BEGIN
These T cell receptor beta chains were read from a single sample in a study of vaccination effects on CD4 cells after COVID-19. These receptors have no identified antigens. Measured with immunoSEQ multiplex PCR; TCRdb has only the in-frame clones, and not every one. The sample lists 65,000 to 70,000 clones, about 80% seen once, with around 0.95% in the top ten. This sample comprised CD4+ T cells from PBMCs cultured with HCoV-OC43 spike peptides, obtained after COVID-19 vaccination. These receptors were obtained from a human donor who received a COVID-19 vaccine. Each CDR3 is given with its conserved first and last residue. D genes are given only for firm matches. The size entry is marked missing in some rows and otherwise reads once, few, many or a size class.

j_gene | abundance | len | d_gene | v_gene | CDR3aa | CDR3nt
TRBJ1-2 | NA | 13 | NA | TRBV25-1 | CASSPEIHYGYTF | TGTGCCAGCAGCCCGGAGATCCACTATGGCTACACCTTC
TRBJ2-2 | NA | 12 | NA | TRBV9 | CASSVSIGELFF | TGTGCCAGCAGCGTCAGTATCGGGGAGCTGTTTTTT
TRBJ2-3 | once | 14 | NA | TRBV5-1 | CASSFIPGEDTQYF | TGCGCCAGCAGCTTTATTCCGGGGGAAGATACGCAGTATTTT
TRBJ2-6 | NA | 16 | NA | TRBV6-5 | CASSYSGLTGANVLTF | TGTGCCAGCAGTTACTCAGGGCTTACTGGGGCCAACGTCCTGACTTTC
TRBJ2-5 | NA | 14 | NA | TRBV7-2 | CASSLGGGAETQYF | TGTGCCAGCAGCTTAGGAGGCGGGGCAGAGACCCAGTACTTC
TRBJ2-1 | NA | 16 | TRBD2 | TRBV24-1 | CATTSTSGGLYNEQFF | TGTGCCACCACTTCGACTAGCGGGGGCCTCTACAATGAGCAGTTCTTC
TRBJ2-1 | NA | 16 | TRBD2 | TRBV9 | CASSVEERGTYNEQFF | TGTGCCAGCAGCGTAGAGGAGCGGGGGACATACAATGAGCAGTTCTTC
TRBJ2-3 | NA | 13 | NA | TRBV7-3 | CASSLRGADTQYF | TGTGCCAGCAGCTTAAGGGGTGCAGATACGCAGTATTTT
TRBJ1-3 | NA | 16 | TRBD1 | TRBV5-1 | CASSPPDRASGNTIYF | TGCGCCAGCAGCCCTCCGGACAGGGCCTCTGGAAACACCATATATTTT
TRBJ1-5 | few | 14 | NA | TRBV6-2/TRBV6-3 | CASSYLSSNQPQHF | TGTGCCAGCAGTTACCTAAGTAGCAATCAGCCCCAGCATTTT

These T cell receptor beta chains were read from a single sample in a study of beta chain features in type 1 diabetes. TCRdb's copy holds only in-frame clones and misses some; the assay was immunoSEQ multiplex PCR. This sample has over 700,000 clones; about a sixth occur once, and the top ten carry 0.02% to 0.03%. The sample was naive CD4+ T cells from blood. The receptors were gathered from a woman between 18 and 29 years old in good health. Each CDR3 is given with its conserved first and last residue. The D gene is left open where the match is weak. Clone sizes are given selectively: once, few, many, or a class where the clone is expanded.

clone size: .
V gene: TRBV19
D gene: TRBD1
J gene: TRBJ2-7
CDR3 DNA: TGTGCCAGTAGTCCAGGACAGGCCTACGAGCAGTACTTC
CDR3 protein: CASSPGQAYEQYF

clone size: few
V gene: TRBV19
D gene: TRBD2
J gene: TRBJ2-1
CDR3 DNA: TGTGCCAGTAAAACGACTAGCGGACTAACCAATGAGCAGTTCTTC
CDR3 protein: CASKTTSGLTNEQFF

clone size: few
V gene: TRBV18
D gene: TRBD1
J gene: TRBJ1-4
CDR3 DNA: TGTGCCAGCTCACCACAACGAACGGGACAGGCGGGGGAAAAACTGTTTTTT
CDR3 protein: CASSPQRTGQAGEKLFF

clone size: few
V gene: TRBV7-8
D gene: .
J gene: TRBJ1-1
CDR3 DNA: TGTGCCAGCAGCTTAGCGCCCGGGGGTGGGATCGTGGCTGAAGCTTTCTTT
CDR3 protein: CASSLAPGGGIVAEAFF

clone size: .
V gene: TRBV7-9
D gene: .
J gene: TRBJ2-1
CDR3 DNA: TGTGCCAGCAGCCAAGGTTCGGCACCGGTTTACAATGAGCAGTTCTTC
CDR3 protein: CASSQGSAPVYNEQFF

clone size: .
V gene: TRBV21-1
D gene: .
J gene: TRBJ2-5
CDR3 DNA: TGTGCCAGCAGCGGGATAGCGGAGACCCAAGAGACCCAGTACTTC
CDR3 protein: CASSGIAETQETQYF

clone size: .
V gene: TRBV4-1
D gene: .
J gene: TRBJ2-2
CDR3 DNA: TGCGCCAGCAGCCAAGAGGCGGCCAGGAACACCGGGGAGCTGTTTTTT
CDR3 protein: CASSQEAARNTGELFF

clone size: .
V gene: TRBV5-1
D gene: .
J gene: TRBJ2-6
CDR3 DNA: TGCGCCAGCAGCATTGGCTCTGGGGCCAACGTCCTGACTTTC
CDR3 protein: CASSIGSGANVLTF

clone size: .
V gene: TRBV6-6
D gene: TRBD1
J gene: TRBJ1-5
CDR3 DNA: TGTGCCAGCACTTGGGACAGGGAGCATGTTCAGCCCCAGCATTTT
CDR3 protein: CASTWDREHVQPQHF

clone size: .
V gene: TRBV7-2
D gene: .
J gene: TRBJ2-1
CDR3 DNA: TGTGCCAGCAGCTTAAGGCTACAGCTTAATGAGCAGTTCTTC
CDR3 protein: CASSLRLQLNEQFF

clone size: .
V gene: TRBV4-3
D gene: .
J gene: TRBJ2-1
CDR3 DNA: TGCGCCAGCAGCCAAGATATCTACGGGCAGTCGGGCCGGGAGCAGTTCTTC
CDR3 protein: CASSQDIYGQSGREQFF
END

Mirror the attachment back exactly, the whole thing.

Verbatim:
These T cell receptor beta chains were read from a single sample in a study of vaccination effects on CD4 cells after COVID-19. These receptors have no identified antigens. Measured with immunoSEQ multiplex PCR; TCRdb has only the in-frame clones, and not every one. The sample lists 65,000 to 70,000 clones, about 80% seen once, with around 0.95% in the top ten. This sample comprised CD4+ T cells from PBMCs cultured with HCoV-OC43 spike peptides, obtained after COVID-19 vaccination. These receptors were obtained from a human donor who received a COVID-19 vaccine. Each CDR3 is given with its conserved first and last residue. D genes are given only for firm matches. The size entry is marked missing in some rows and otherwise reads once, few, many or a size class.

j_gene | abundance | len | d_gene | v_gene | CDR3aa | CDR3nt
TRBJ1-2 | NA | 13 | NA | TRBV25-1 | CASSPEIHYGYTF | TGTGCCAGCAGCCCGGAGATCCACTATGGCTACACCTTC
TRBJ2-2 | NA | 12 | NA | TRBV9 | CASSVSIGELFF | TGTGCCAGCAGCGTCAGTATCGGGGAGCTGTTTTTT
TRBJ2-3 | once | 14 | NA | TRBV5-1 | CASSFIPGEDTQYF | TGCGCCAGCAGCTTTATTCCGGGGGAAGATACGCAGTATTTT
TRBJ2-6 | NA | 16 | NA | TRBV6-5 | CASSYSGLTGANVLTF | TGTGCCAGCAGTTACTCAGGGCTTACTGGGGCCAACGTCCTGACTTTC
TRBJ2-5 | NA | 14 | NA | TRBV7-2 | CASSLGGGAETQYF | TGTGCCAGCAGCTTAGGAGGCGGGGCAGAGACCCAGTACTTC
TRBJ2-1 | NA | 16 | TRBD2 | TRBV24-1 | CATTSTSGGLYNEQFF | TGTGCCACCACTTCGACTAGCGGGGGCCTCTACAATGAGCAGTTCTTC
TRBJ2-1 | NA | 16 | TRBD2 | TRBV9 | CASSVEERGTYNEQFF | TGTGCCAGCAGCGTAGAGGAGCGGGGGACATACAATGAGCAGTTCTTC
TRBJ2-3 | NA | 13 | NA | TRBV7-3 | CASSLRGADTQYF | TGTGCCAGCAGCTTAAGGGGTGCAGATACGCAGTATTTT
TRBJ1-3 | NA | 16 | TRBD1 | TRBV5-1 | CASSPPDRASGNTIYF | TGCGCCAGCAGCCCTCCGGACAGGGCCTCTGGAAACACCATATATTTT
TRBJ1-5 | few | 14 | NA | TRBV6-2/TRBV6-3 | CASSYLSSNQPQHF | TGTGCCAGCAGTTACCTAAGTAGCAATCAGCCCCAGCATTTT

These T cell receptor beta chains were read from a single sample in a study of beta chain features in type 1 diabetes. TCRdb's copy holds only in-frame clones and misses some; the assay was immunoSEQ multiplex PCR. This sample has over 700,000 clones; about a sixth occur once, and the top ten carry 0.02% to 0.03%. The sample was naive CD4+ T cells from blood. The receptors were gathered from a woman between 18 and 29 years old in good health. Each CDR3 is given with its conserved first and last residue. The D gene is left open where the match is weak. Clone sizes are given selectively: once, few, many, or a class where the clone is expanded.

clone size: .
V gene: TRBV19
D gene: TRBD1
J gene: TRBJ2-7
CDR3 DNA: TGTGCCAGTAGTCCAGGACAGGCCTACGAGCAGTACTTC
CDR3 protein: CASSPGQAYEQYF

clone size: few
V gene: TRBV19
D gene: TRBD2
J gene: TRBJ2-1
CDR3 DNA: TGTGCCAGTAAAACGACTAGCGGACTAACCAATGAGCAGTTCTTC
CDR3 protein: CASKTTSGLTNEQFF

clone size: few
V gene: TRBV18
D gene: TRBD1
J gene: TRBJ1-4
CDR3 DNA: TGTGCCAGCTCACCACAACGAACGGGACAGGCGGGGGAAAAACTGTTTTTT
CDR3 protein: CASSPQRTGQAGEKLFF

clone size: few
V gene: TRBV7-8
D gene: .
J gene: TRBJ1-1
CDR3 DNA: TGTGCCAGCAGCTTAGCGCCCGGGGGTGGGATCGTGGCTGAAGCTTTCTTT
CDR3 protein: CASSLAPGGGIVAEAFF

clone size: .
V gene: TRBV7-9
D gene: .
J gene: TRBJ2-1
CDR3 DNA: TGTGCCAGCAGCCAAGGTTCGGCACCGGTTTACAATGAGCAGTTCTTC
CDR3 protein: CASSQGSAPVYNEQFF

clone size: .
V gene: TRBV21-1
D gene: .
J gene: TRBJ2-5
CDR3 DNA: TGTGCCAGCAGCGGGATAGCGGAGACCCAAGAGACCCAGTACTTC
CDR3 protein: CASSGIAETQETQYF

clone size: .
V gene: TRBV4-1
D gene: .
J gene: TRBJ2-2
CDR3 DNA: TGCGCCAGCAGCCAAGAGGCGGCCAGGAACACCGGGGAGCTGTTTTTT
CDR3 protein: CASSQEAARNTGELFF

clone size: .
V gene: TRBV5-1
D gene: .
J gene: TRBJ2-6
CDR3 DNA: TGCGCCAGCAGCATTGGCTCTGGGGCCAACGTCCTGACTTTC
CDR3 protein: CASSIGSGANVLTF

clone size: .
V gene: TRBV6-6
D gene: TRBD1
J gene: TRBJ1-5
CDR3 DNA: TGTGCCAGCACTTGGGACAGGGAGCATGTTCAGCCCCAGCATTTT
CDR3 protein: CASTWDREHVQPQHF

clone size: .
V gene: TRBV7-2
D gene: .
J gene: TRBJ2-1
CDR3 DNA: TGTGCCAGCAGCTTAAGGCTACAGCTTAATGAGCAGTTCTTC
CDR3 protein: CASSLRLQLNEQFF

clone size: .
V gene: TRBV4-3
D gene: .
J gene: TRBJ2-1
CDR3 DNA: TGCGCCAGCAGCCAAGATATCTACGGGCAGTCGGGCCGGGAGCAGTTCTTC
CDR3 protein: CASSQDIYGQSGREQFF